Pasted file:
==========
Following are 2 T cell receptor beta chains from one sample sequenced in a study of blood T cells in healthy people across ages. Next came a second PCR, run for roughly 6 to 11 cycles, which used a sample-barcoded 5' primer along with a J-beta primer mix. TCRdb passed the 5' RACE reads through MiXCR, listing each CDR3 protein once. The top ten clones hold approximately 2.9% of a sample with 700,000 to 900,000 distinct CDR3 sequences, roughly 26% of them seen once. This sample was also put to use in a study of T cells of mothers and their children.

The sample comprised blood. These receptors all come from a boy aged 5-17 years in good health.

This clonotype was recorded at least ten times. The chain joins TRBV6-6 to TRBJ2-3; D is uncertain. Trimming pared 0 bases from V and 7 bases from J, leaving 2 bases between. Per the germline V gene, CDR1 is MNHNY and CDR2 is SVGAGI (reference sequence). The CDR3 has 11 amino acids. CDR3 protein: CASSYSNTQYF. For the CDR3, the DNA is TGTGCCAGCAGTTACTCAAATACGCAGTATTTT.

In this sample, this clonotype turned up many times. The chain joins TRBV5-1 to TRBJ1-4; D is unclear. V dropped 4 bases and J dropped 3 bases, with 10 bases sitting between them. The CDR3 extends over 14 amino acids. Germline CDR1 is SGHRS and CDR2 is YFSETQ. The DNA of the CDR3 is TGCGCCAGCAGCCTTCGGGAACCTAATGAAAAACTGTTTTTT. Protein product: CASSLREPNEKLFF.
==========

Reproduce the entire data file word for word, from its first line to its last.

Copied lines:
Following are 2 T cell receptor beta chains from one sample sequenced in a study of blood T cells in healthy people across ages. Next came a second PCR, run for roughly 6 to 11 cycles, which used a sample-barcoded 5' primer along with a J-beta primer mix. TCRdb passed the 5' RACE reads through MiXCR, listing each CDR3 protein once. The top ten clones hold approximately 2.9% of a sample with 700,000 to 900,000 distinct CDR3 sequences, roughly 26% of them seen once. This sample was also put to use in a study of T cells of mothers and their children.

The sample comprised blood. These receptors all come from a boy aged 5-17 years in good health.

This clonotype was recorded at least ten times. The chain joins TRBV6-6 to TRBJ2-3; D is uncertain. Trimming pared 0 bases from V and 7 bases from J, leaving 2 bases between. Per the germline V gene, CDR1 is MNHNY and CDR2 is SVGAGI (reference sequence). The CDR3 has 11 amino acids. CDR3 protein: CASSYSNTQYF. For the CDR3, the DNA is TGTGCCAGCAGTTACTCAAATACGCAGTATTTT.

In this sample, this clonotype turned up many times. The chain joins TRBV5-1 to TRBJ1-4; D is unclear. V dropped 4 bases and J dropped 3 bases, with 10 bases sitting between them. The CDR3 extends over 14 amino acids. Germline CDR1 is SGHRS and CDR2 is YFSETQ. The DNA of the CDR3 is TGCGCCAGCAGCCTTCGGGAACCTAATGAAAAACTGTTTTTT. Protein product: CASSLREPNEKLFF.